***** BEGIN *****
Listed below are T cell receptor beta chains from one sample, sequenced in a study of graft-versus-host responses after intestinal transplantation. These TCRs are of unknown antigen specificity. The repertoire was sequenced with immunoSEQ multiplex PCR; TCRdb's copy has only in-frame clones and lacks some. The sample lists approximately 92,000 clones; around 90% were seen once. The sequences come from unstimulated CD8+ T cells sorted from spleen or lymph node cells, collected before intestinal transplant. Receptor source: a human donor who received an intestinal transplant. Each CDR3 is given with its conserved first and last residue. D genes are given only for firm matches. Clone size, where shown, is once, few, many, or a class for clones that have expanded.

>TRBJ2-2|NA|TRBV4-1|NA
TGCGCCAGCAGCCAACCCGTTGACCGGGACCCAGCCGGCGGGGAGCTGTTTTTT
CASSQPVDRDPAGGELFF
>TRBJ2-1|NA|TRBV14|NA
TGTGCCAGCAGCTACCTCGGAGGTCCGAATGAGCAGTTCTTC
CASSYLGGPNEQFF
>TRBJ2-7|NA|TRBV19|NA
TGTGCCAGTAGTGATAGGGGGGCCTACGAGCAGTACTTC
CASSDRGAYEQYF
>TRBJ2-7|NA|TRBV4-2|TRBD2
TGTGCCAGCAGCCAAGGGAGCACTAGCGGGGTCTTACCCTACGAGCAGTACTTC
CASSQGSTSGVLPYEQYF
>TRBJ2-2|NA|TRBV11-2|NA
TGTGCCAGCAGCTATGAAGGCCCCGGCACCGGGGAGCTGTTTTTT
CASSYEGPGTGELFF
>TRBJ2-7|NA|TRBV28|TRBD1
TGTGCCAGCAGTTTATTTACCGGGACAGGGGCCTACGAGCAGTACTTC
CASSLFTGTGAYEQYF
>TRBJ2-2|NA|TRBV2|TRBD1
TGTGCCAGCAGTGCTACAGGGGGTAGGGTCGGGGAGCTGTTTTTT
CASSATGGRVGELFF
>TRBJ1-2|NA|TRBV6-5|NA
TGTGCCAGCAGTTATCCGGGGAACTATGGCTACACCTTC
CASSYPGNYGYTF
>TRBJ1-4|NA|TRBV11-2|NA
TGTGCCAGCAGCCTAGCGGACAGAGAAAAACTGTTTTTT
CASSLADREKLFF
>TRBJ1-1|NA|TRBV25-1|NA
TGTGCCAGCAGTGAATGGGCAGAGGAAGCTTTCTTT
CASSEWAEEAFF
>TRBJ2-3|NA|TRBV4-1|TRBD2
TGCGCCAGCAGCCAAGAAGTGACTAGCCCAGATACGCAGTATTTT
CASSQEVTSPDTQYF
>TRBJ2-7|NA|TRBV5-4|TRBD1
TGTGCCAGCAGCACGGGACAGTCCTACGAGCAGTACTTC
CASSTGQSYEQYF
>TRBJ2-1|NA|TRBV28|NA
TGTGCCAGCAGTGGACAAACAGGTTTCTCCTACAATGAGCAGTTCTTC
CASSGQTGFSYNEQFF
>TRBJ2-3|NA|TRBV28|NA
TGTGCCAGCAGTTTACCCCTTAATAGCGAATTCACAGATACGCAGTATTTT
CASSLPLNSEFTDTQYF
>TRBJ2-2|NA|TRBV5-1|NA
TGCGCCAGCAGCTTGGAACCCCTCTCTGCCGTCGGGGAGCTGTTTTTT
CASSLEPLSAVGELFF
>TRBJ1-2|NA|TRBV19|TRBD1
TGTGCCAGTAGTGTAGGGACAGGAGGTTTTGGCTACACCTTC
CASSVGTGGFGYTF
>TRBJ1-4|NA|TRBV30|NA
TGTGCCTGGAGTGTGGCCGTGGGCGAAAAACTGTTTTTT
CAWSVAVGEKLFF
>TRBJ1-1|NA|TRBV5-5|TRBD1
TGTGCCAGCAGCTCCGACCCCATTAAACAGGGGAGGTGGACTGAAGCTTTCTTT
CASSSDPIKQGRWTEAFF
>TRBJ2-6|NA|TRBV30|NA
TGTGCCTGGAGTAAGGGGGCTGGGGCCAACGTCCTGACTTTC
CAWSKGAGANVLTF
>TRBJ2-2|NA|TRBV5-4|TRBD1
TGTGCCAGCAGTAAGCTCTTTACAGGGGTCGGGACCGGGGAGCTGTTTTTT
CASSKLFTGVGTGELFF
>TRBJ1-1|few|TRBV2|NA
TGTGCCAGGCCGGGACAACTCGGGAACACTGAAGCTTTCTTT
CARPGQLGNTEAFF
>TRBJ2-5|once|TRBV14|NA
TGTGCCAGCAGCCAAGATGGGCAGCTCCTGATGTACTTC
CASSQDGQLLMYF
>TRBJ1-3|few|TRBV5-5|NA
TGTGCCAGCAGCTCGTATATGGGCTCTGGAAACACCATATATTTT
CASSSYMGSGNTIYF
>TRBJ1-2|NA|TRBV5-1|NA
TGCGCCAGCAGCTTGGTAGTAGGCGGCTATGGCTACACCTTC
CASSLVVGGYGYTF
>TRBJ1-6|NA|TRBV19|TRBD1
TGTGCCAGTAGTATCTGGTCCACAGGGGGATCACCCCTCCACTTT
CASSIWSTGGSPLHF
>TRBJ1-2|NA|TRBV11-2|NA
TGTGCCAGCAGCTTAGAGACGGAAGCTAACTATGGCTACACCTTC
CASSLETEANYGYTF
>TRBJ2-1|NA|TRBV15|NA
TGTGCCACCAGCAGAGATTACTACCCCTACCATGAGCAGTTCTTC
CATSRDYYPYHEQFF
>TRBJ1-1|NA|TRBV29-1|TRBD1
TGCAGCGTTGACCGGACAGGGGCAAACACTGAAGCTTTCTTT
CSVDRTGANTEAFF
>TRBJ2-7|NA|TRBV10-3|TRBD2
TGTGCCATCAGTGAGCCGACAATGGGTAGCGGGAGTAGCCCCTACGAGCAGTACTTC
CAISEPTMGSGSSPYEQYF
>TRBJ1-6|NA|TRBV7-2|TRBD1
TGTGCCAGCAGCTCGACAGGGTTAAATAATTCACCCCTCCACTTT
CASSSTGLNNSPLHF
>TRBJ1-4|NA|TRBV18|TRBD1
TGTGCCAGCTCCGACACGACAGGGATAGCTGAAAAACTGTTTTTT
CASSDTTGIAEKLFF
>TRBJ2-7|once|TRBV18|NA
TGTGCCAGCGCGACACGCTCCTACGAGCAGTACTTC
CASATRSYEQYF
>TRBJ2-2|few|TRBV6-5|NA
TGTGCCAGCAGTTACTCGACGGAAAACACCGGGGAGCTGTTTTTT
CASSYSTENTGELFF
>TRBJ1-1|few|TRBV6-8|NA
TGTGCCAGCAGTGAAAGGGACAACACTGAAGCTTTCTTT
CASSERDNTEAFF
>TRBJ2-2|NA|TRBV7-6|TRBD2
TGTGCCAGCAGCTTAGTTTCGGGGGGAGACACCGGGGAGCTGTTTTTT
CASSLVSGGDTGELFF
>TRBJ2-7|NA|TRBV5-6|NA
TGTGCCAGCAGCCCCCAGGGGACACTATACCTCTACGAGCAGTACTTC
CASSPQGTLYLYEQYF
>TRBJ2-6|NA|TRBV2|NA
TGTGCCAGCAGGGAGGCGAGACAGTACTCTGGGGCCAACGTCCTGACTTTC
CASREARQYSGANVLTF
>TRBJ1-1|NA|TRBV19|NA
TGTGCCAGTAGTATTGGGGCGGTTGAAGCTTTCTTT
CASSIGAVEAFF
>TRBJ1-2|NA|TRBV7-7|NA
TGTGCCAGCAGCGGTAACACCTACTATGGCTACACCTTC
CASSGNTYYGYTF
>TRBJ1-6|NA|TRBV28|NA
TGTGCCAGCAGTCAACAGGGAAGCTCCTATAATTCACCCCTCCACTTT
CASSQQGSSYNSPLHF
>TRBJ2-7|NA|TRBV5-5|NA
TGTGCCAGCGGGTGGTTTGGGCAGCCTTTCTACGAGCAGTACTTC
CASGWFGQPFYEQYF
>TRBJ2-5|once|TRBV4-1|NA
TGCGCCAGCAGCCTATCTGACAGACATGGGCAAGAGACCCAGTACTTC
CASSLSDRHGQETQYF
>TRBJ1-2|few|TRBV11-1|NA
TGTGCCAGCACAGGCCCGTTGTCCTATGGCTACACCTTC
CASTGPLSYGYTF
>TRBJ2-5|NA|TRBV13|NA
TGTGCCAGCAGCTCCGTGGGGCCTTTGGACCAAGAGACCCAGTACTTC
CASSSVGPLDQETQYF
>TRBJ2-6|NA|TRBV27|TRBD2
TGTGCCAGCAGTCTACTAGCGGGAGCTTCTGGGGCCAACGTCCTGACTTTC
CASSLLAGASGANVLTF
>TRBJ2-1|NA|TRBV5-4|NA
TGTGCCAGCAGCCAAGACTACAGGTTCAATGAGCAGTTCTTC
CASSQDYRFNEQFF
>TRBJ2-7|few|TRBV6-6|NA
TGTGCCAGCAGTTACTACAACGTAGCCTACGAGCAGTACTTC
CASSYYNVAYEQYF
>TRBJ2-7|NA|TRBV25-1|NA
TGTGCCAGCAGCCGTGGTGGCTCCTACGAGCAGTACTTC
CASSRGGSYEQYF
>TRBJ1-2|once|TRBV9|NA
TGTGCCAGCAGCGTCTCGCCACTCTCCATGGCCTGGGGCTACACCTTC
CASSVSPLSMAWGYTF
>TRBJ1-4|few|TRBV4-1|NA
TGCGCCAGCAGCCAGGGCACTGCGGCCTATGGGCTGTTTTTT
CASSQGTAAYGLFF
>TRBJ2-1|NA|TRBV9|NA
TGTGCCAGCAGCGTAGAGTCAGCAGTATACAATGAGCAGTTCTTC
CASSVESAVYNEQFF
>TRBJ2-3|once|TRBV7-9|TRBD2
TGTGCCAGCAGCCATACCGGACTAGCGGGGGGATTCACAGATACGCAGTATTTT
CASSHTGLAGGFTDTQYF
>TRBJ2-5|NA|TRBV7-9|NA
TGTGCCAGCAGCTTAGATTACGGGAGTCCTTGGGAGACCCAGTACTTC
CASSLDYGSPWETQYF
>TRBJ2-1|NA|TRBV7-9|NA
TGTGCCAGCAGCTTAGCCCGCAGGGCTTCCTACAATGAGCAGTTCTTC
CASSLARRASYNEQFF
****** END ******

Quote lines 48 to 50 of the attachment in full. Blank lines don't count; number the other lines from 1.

TGTGCCAGTAGTGTAGGGACAGGAGGTTTTGGCTACACCTTC
CASSVGTGGFGYTF
>TRBJ1-4|NA|TRBV30|NA